Christmas Eve turns thoughts to meaning of holiday

An editorial from The Journal

MARTINSBURG, W.Va. — Life seems busier than in the good old days, doesn’t it? And there is so much about which to worry. Will the economy pick up steam? Will children and grandchildren get good educations? Will we be safe from perils ranging from drug abuse to terrorism?

But never mind all that. It is Christmas Eve. For those of the Christian faith, the blessed event we are about to celebrate gently pushes our cares to the background for just awhile.

More than 2,000 years ago, in a land as torn by strife then as now, Jesus Christ came into the world. He taught a kind of faith foreign to what was common then – and far from accepted by all now.

Have faith in God’s love and forgiveness, Jesus taught. And on earth, above all else, be compassionate toward others. Win others to the faith not by force of arms but with love, the Savior advised.

Tonight, the very faith we will celebrate tomorrow brings to Christians a warmth and contentment that banishes worry and weariness. It is Christmas Eve. The words and music of beloved carols steal into our hearts:

Oh little town of Bethlehem,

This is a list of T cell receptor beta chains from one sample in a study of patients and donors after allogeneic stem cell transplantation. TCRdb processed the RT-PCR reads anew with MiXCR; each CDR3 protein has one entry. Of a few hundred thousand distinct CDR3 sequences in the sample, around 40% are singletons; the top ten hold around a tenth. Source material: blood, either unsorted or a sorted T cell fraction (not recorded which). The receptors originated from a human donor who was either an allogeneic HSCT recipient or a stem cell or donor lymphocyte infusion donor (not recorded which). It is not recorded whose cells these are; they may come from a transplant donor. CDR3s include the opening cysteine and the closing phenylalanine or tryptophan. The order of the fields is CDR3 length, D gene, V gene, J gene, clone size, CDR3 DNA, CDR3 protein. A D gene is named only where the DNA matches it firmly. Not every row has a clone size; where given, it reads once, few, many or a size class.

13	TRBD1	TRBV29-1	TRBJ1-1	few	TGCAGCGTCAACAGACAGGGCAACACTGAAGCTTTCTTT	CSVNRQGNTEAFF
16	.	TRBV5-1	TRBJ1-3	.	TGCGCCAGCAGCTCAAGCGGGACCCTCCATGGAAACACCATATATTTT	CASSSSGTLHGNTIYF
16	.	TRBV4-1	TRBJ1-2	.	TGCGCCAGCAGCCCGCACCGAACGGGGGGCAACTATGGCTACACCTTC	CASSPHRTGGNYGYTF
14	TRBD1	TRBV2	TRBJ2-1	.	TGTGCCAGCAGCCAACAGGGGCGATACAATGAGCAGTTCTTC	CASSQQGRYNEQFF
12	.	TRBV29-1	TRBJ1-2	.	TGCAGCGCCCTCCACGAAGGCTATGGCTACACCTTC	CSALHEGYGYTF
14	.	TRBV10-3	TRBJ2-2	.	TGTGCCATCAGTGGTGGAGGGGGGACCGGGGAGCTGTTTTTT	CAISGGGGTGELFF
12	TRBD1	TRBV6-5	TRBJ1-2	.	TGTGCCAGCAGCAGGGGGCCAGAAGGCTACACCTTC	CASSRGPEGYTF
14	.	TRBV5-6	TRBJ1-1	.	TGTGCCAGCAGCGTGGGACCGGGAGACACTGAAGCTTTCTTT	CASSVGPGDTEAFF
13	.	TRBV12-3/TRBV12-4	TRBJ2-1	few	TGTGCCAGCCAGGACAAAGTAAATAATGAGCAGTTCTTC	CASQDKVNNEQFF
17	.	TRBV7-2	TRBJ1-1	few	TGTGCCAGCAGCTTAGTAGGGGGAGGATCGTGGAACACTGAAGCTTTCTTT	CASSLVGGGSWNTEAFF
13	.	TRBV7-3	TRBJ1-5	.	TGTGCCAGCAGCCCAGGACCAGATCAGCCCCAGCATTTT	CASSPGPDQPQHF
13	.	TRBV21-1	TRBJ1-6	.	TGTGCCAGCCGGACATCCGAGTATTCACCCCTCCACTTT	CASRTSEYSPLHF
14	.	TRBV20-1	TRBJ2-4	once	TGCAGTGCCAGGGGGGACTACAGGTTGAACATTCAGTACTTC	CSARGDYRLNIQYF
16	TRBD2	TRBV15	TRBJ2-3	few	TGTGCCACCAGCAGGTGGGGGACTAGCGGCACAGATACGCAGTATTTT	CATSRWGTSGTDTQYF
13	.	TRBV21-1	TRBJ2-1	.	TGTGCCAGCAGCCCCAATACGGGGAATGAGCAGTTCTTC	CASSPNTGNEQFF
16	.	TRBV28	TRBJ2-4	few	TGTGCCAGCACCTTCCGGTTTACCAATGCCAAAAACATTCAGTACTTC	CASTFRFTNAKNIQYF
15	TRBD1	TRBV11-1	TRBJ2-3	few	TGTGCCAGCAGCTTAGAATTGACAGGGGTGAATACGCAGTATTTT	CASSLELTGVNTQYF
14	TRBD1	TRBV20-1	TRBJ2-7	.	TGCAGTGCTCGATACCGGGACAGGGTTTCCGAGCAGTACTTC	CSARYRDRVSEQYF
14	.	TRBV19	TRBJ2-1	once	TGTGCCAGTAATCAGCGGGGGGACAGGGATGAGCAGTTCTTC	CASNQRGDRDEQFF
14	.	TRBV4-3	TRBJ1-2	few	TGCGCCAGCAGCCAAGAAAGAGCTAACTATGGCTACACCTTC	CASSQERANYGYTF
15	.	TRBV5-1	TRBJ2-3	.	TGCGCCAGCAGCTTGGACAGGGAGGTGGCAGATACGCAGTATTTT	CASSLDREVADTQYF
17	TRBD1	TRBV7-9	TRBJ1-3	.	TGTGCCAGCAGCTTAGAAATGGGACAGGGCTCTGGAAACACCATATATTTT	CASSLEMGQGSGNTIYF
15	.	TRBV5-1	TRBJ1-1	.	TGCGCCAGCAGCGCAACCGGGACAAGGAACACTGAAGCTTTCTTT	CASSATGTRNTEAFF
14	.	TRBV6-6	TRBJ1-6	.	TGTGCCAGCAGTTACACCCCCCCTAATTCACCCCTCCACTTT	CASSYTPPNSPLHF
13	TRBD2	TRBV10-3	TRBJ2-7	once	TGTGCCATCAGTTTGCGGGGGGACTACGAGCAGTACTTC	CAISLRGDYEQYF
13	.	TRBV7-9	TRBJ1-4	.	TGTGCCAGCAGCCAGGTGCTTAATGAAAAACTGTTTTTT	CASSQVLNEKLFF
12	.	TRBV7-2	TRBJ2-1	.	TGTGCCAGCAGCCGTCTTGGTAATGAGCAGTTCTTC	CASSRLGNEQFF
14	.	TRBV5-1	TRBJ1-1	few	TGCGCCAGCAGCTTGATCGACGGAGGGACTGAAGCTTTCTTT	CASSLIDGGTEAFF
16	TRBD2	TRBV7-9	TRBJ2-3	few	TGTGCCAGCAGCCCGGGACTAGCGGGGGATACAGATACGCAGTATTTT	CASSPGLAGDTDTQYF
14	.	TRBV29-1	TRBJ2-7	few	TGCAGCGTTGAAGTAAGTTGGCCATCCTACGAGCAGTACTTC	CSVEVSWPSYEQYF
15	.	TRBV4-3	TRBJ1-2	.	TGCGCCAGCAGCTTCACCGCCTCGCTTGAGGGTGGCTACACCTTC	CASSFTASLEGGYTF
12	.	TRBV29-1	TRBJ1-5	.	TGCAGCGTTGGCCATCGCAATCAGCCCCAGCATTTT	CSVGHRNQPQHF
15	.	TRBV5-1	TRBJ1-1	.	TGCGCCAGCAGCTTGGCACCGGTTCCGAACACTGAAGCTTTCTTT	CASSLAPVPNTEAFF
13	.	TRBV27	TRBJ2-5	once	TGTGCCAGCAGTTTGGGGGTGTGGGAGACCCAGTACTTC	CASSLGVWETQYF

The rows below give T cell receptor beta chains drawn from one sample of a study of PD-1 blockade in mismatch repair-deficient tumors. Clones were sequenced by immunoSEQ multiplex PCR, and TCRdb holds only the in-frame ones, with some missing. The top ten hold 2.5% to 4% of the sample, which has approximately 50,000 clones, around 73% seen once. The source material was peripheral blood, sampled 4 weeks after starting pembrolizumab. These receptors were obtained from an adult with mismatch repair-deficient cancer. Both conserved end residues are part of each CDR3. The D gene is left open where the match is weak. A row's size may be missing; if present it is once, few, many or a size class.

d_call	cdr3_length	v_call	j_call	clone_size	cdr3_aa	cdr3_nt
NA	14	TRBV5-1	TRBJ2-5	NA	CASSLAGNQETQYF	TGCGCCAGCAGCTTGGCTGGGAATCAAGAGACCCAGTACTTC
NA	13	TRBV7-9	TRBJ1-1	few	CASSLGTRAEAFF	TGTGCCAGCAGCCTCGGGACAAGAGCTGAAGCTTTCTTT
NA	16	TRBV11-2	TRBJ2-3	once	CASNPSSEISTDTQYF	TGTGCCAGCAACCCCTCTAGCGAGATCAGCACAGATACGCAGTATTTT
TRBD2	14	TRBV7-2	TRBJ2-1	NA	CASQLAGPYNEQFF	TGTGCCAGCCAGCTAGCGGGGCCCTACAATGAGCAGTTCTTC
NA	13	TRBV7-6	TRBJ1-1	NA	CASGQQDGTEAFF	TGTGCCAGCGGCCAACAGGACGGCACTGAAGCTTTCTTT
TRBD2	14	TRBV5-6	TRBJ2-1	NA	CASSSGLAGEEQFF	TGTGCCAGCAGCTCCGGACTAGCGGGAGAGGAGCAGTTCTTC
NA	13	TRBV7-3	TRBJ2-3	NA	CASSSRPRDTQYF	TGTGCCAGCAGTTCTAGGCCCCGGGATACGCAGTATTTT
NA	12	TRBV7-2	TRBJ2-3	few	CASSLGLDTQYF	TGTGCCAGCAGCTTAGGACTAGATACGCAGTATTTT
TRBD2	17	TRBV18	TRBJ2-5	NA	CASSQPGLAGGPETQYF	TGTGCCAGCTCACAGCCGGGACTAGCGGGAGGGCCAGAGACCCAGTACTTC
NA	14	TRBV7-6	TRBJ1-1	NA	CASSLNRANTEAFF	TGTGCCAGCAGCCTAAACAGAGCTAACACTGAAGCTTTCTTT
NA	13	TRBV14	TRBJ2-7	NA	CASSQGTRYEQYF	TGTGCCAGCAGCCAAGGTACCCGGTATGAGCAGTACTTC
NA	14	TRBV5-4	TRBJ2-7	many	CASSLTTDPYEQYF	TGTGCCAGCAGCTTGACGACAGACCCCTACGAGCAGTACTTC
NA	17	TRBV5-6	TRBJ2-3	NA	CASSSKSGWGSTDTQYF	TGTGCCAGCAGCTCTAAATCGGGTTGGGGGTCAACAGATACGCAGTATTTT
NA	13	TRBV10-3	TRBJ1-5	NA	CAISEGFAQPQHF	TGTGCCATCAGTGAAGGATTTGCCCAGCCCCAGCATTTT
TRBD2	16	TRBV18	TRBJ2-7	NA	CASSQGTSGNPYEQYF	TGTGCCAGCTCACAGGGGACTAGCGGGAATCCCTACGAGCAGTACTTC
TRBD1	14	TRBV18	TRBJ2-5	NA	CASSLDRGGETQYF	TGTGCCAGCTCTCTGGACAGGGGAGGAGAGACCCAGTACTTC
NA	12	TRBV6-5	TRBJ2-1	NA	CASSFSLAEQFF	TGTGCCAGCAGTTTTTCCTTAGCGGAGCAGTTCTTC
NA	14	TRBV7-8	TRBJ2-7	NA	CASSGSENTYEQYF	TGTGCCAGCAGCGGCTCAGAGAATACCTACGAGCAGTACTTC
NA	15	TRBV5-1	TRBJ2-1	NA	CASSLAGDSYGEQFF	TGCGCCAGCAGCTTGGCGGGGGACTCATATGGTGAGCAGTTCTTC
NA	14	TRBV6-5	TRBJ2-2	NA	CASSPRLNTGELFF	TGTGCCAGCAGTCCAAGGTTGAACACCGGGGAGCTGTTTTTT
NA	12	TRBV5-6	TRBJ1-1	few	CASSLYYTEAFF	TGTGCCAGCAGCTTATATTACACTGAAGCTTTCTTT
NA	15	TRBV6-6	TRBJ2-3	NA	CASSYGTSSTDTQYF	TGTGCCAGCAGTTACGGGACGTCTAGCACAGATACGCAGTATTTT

how still we see thee lie.

Above thy deep and dreamless sleep

the silent stars go by.

Yet in thy dark streets shineth

the everlasting light.

The hopes and fears of all the years

are met in thee tonight.

So it is with Christians this very evening, as it was two millennia ago. We relax a bit after the hustle and bustle of getting ready for the big day. As the hour grows later, our thoughts turn away from the celebration and to the reason for it.

Ours is not a religion of harsh passions that tear at our very souls, but one of peace and contentment. Tonight, as the dark and quiet sooth us, we think of that most cherished of carols – the one with words and music that could have been written about how we feel:

Silent night, holy night

All is calm, all is bright.

Merry Christmas.

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